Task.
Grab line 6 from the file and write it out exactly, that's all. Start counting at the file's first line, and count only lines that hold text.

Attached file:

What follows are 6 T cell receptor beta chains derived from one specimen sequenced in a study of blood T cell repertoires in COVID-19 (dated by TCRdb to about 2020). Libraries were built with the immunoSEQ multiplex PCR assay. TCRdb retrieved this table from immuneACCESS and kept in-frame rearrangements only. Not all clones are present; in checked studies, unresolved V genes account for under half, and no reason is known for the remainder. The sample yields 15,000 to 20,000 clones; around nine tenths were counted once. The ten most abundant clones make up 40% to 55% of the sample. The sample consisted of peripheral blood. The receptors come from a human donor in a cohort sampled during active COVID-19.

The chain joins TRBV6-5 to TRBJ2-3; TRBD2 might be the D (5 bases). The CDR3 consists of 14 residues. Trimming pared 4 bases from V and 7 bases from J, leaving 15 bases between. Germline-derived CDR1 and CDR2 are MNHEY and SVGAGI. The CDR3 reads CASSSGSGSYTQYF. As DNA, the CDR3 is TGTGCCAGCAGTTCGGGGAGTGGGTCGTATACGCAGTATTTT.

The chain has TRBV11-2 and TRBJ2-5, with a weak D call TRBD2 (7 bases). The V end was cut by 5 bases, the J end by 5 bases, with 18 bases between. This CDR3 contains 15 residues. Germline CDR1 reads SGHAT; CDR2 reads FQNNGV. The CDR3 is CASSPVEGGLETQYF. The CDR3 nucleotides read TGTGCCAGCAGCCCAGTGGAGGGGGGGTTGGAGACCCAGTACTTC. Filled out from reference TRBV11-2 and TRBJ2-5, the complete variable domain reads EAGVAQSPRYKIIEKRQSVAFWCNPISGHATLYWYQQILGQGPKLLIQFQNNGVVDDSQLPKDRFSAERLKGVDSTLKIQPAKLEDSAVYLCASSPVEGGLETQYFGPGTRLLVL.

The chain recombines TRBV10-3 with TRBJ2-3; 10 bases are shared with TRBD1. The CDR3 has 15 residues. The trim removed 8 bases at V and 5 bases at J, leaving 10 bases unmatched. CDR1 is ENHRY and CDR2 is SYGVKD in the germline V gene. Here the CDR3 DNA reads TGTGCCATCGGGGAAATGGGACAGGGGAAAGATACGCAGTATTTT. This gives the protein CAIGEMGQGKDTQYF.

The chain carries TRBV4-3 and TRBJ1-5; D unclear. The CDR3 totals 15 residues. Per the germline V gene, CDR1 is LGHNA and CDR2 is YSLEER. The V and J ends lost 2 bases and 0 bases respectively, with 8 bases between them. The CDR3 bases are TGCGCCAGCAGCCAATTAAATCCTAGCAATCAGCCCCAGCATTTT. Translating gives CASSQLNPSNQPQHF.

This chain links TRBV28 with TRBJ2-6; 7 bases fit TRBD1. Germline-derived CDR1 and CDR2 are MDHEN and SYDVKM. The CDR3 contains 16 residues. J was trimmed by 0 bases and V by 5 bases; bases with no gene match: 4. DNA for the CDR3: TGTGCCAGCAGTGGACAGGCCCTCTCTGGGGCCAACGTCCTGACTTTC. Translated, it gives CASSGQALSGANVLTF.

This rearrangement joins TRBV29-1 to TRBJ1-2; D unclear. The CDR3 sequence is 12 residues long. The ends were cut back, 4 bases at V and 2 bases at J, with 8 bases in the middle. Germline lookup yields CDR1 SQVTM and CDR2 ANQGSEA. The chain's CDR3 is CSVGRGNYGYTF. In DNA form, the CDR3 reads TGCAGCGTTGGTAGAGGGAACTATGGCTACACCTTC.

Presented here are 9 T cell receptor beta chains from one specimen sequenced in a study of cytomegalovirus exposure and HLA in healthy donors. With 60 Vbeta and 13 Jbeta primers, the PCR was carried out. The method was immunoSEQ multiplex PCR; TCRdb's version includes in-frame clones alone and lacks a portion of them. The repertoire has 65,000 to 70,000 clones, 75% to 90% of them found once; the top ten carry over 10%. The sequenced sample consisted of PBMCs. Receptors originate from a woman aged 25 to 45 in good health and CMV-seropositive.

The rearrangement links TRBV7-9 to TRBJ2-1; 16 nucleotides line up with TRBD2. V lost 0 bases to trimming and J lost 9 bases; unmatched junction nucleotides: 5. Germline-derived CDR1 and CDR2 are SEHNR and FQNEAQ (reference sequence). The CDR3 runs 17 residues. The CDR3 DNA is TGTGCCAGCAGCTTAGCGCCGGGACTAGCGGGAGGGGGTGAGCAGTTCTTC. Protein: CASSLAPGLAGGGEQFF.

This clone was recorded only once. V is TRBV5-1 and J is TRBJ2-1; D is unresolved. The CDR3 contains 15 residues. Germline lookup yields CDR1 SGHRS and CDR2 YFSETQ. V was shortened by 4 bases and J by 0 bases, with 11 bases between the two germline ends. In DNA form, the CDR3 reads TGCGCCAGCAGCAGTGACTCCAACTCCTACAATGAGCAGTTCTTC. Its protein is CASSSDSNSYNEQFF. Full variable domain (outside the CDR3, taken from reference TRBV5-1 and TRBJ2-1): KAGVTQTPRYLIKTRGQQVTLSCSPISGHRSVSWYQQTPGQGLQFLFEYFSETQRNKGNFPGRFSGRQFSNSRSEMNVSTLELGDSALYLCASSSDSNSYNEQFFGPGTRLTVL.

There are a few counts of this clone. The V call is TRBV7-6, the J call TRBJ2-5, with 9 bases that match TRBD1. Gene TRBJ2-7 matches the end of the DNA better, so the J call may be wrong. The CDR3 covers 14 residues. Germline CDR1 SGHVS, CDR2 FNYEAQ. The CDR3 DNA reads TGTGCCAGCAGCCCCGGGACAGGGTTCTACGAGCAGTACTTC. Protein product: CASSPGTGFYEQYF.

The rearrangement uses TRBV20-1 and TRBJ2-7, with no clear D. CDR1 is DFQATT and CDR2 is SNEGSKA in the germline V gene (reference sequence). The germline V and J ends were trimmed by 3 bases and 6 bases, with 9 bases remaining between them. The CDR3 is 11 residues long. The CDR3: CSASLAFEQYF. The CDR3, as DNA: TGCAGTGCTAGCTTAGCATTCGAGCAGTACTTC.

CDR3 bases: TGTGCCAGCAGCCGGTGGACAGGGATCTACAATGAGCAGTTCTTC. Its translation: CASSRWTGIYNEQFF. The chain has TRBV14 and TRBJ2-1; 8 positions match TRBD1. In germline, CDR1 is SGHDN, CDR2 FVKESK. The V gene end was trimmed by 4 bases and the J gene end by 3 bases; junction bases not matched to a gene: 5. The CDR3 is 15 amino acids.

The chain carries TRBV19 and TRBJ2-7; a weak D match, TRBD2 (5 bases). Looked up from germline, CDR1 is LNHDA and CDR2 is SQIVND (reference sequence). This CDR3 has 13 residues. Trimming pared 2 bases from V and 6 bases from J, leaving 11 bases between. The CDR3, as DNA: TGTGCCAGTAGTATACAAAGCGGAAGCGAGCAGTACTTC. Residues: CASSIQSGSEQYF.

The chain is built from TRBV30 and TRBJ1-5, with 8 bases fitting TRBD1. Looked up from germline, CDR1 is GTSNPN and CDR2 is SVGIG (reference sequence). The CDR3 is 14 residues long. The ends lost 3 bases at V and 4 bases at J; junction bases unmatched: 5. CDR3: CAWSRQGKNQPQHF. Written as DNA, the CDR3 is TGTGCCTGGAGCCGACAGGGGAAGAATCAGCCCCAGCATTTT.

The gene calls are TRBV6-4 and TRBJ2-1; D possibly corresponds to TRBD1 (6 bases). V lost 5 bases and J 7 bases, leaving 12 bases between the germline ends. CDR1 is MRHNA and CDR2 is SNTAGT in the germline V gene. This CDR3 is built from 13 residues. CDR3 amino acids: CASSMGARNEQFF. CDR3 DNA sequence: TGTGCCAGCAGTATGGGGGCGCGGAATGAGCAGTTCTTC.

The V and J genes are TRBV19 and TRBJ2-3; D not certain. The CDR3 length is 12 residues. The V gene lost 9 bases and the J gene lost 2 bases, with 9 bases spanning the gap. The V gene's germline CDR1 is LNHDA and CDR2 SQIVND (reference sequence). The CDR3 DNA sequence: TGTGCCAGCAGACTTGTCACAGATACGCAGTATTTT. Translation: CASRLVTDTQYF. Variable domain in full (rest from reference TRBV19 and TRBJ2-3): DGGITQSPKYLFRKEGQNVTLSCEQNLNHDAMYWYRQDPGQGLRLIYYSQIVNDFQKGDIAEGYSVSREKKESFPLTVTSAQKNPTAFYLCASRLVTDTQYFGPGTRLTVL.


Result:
This chain links TRBV28 with TRBJ2-6; 7 bases fit TRBD1. Germline-derived CDR1 and CDR2 are MDHEN and SYDVKM. The CDR3 contains 16 residues. J was trimmed by 0 bases and V by 5 bases; bases with no gene match: 4. DNA for the CDR3: TGTGCCAGCAGTGGACAGGCCCTCTCTGGGGCCAACGTCCTGACTTTC. Translated, it gives CASSGQALSGANVLTF.